TEXAS A&M UNIVERSITY Homicide detectives from across Texas were in College Station for a Texas A&M Engineering Extension Service training course on auto-pedestrian accidents.
"[Auto-pedestrian accidents] represent about 30% of all the fatalities that happen in the state," said Aguirre, an adjunct instructor for the course. Aguirre has been teaching collision courses for 20 years.
TEEX developed the class four years ago, and instructors say it's the only one like it in Texas.
The class is intended for seasoned homicide investigators and reconstruction professionals. Simulated auto-pedestrian crashes were held at the Texas A&M Riverside Campus, then investigators used formulas to determine details about the accident.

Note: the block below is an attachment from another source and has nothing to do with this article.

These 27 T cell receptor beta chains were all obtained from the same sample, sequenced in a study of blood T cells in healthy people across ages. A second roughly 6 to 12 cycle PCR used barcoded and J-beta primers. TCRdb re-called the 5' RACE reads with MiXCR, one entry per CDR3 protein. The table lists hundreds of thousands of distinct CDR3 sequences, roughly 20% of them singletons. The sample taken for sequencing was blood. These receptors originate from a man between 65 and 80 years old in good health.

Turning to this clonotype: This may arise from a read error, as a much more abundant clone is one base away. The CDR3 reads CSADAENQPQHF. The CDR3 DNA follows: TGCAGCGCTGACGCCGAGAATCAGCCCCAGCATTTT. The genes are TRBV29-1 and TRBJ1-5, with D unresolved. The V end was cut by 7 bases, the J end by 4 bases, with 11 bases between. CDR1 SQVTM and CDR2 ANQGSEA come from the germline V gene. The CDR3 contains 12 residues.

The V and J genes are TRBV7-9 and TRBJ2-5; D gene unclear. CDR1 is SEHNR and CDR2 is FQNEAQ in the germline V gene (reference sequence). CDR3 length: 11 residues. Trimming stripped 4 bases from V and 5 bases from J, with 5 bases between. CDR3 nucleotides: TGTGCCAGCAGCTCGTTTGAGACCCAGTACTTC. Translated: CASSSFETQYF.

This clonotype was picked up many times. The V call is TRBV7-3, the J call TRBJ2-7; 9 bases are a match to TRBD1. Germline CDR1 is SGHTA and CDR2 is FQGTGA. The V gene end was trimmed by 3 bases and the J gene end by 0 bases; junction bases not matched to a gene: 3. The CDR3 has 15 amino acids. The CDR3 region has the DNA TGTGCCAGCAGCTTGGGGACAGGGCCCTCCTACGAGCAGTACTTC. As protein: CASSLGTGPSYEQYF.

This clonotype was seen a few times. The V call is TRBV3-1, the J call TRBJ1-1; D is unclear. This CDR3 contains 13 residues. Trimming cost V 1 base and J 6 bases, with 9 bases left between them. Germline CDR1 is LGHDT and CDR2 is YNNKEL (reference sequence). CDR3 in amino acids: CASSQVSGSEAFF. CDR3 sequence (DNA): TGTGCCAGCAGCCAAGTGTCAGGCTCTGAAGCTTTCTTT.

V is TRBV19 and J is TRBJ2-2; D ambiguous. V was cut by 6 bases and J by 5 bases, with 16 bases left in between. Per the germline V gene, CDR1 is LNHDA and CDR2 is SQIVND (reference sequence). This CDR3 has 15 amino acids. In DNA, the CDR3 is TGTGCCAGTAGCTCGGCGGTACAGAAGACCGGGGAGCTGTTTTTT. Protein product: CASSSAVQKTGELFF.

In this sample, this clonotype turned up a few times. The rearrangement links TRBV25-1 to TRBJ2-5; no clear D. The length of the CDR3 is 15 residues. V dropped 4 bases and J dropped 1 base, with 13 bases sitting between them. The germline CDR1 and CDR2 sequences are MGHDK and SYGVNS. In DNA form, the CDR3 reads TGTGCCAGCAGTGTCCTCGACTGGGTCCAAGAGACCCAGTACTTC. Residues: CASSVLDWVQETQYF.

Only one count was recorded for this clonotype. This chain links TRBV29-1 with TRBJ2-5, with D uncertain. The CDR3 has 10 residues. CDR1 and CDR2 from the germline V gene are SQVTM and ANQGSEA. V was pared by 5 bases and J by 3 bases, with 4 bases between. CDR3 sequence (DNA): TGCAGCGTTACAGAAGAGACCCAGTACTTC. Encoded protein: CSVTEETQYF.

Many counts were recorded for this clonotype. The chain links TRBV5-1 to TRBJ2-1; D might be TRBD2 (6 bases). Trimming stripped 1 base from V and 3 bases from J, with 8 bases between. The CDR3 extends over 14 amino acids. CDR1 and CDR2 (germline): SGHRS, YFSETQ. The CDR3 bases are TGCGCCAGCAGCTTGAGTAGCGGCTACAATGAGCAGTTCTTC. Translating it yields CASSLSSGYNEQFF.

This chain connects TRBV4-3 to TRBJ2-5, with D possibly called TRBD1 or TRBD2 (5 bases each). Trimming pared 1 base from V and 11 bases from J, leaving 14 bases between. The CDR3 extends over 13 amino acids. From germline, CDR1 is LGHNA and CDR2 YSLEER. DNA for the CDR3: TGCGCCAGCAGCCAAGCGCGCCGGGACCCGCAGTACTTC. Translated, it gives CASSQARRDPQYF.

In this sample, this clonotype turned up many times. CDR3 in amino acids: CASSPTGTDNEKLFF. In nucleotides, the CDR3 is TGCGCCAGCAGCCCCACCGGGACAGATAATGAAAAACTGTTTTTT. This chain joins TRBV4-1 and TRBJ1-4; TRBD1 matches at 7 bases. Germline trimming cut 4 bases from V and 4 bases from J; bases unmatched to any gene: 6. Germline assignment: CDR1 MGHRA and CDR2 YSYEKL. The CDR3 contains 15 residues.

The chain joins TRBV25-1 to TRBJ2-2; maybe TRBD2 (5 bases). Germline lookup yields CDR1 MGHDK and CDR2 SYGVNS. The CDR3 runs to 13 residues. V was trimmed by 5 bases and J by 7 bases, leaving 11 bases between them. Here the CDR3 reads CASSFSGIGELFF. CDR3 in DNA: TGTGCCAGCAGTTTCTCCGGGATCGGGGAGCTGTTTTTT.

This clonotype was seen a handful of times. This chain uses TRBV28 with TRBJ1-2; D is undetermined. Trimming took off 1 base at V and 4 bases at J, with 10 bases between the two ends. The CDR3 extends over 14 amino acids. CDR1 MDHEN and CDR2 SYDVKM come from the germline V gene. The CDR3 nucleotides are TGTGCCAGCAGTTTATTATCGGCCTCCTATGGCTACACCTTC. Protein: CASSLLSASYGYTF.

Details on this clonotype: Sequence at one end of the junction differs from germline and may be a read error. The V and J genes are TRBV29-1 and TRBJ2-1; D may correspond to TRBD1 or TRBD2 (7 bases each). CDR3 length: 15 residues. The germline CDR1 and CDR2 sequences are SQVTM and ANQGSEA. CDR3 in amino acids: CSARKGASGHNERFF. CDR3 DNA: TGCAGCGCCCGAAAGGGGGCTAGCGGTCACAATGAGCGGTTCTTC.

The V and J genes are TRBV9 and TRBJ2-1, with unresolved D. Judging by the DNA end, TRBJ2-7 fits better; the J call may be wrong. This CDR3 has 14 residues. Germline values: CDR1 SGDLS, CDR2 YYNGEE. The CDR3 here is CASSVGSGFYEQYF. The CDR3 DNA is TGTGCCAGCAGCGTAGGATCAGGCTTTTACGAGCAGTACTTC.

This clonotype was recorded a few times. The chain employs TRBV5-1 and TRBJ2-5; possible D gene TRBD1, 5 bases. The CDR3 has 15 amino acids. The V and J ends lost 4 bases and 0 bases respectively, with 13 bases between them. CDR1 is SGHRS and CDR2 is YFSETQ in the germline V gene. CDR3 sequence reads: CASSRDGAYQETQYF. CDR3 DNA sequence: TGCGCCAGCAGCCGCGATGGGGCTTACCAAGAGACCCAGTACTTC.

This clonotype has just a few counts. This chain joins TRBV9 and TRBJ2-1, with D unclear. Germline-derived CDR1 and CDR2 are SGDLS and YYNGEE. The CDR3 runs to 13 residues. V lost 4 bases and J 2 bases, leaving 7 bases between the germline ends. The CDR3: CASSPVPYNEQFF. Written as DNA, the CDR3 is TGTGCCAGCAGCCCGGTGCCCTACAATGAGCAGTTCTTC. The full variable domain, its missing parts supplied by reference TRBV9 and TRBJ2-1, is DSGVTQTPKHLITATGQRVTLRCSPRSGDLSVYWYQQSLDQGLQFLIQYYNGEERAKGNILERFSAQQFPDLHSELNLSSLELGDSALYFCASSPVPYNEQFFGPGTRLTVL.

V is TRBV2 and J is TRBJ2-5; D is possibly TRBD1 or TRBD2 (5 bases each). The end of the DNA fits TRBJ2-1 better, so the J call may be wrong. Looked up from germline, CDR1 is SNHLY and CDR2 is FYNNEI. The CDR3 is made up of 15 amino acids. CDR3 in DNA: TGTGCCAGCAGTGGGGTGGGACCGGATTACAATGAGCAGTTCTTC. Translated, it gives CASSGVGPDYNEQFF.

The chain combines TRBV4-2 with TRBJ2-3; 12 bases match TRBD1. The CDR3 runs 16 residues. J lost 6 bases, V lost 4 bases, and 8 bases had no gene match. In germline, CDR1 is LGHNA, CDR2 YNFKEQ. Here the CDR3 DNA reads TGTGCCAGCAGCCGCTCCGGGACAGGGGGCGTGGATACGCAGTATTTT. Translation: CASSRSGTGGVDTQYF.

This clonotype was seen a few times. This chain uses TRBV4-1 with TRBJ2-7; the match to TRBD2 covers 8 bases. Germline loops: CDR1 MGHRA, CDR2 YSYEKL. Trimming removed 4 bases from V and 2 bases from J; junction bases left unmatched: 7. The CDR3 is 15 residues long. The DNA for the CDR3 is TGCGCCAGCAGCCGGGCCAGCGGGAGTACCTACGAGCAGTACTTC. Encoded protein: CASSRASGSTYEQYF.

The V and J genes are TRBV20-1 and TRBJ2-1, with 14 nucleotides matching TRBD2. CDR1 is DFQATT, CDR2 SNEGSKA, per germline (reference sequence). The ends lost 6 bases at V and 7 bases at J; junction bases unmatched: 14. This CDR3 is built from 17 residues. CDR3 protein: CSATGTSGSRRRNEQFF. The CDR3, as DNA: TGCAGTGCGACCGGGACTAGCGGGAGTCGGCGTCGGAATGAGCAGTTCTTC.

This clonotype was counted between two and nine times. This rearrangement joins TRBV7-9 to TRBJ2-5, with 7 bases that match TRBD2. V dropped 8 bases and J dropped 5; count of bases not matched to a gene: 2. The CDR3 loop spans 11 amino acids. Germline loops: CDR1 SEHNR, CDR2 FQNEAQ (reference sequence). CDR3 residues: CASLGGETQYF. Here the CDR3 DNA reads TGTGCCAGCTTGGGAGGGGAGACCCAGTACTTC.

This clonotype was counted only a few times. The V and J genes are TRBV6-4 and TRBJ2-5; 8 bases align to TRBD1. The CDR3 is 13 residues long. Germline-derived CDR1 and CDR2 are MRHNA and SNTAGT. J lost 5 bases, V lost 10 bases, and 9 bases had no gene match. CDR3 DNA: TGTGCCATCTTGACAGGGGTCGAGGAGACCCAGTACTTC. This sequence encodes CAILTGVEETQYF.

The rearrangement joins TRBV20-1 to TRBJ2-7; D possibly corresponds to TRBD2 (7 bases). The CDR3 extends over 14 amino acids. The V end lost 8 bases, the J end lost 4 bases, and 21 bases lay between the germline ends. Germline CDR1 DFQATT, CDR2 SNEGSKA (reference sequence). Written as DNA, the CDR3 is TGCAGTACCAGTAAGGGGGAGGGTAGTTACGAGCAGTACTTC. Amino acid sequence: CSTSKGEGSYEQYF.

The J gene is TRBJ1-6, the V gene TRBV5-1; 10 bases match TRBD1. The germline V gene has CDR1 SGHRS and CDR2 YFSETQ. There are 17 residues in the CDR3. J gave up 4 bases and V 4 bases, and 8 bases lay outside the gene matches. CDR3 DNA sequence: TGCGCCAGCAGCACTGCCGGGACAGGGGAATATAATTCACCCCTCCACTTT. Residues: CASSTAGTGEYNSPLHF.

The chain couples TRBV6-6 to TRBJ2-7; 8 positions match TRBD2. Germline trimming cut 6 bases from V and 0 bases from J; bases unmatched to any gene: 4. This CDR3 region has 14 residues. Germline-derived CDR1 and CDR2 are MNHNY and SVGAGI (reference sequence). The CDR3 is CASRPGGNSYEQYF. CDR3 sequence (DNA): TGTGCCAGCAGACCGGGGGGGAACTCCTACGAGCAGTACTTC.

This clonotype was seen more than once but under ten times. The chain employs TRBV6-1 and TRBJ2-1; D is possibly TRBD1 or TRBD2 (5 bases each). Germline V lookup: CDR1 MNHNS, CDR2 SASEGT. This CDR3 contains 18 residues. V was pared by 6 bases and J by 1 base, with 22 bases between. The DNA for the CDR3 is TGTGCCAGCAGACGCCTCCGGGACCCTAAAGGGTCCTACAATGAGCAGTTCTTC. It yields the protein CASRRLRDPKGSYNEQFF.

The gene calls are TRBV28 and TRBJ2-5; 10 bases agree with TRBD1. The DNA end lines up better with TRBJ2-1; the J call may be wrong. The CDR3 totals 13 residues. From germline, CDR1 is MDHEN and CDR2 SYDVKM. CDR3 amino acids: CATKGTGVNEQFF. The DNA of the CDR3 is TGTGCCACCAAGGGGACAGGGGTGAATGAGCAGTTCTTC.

"When the real situation occurs there's more stress involved, and so it's good to have what we like to refer to as muscle memory," said Trooper Kenneth Shields from Limestone County.
Shields says muscle memory is important, because the measurements needed for each case is the same even though every accident is unique.
"If someone out there on the streets gets run over, we want to make sure we're doing the best we can at that time," said Shields.
Last year, 481 people died after being hit by cars, according to the Texas Department of Transportation.
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